"The confusion caused by the darkness; the speed with which the German artillery opened fire; the manner in which it concentrated upon the British infantry, almost neglecting the artillery; the intensity of its fire, the heaviest that many an experienced soldier had ever witnessed, seemingly unchecked by British counter-battery fire and lasting almost without slackening for fifteen hours; the readiness with which the German infantry yielded to the first assault and the energy of its counter-attack; and, it must be added, the bewilderment of the British infantry on finding itself in the open and its inability to withstand any resolute counter-attack."

:poppy:

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Yes Jeremy, it is one of those days that make me wonder at the folk who can see no harm in Haig these days. I know I risk the wrath of George and co here :doh: but ultimately it was Haig who ordered the attacks to go on and he should be held account for the results.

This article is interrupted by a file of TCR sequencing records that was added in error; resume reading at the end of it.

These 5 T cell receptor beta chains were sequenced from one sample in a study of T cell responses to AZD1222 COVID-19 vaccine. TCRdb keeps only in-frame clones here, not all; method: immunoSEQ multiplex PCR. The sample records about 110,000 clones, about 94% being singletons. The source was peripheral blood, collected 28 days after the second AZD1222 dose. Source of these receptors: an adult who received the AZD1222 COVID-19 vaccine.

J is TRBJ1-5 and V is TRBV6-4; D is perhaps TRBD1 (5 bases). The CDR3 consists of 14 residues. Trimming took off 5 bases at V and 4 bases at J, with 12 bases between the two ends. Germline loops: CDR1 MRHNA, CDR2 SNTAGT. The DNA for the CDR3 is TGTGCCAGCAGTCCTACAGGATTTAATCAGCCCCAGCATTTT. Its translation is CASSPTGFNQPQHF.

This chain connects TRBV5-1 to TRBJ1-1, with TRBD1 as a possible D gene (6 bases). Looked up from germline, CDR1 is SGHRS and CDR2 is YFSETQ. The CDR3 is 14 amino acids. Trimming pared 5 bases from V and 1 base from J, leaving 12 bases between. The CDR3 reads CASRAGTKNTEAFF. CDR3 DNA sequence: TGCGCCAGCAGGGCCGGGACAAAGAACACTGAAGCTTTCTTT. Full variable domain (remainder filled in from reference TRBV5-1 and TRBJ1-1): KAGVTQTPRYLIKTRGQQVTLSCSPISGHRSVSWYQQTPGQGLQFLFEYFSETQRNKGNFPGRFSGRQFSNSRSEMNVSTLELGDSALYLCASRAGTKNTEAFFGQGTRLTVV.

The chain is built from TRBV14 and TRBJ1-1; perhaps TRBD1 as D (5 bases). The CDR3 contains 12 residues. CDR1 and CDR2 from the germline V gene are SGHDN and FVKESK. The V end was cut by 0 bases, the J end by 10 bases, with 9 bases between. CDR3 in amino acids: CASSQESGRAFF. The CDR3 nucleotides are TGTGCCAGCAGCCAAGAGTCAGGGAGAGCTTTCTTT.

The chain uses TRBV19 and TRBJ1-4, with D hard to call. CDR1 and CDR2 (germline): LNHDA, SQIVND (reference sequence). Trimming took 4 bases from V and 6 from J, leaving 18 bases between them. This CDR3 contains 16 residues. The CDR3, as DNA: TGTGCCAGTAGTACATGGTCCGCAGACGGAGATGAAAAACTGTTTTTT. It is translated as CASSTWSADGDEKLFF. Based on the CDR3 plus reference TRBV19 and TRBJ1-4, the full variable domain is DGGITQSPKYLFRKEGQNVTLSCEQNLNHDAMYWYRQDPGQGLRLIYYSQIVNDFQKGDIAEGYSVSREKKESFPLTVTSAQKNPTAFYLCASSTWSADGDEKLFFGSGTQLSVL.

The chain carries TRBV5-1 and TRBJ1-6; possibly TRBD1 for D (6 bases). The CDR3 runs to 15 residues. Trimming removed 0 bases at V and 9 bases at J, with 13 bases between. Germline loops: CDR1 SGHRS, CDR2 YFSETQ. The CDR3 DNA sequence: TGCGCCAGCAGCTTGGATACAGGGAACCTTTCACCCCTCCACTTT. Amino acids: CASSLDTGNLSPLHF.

Maybe I will get away with the last remark and the thread disappear into oblivion. :P

Jim

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Yes Jeremy, it is one of those days that make me wonder at the folk who can see no harm in Haig these days. I know I risk the wrath of George and co here :doh: but ultimately it was Haig who ordered the attacks to go on and he should be held account for the results.

Maybe I will get away with the last remark and the thread disappear into oblivion. :P

Jim

I doubt it somehow.

Just when did the learning curve kick in? So many battles which started well and were allowed to carry on well past the point of success then turned into a slogging match with little of the thought or preparation that had made the early successes possible.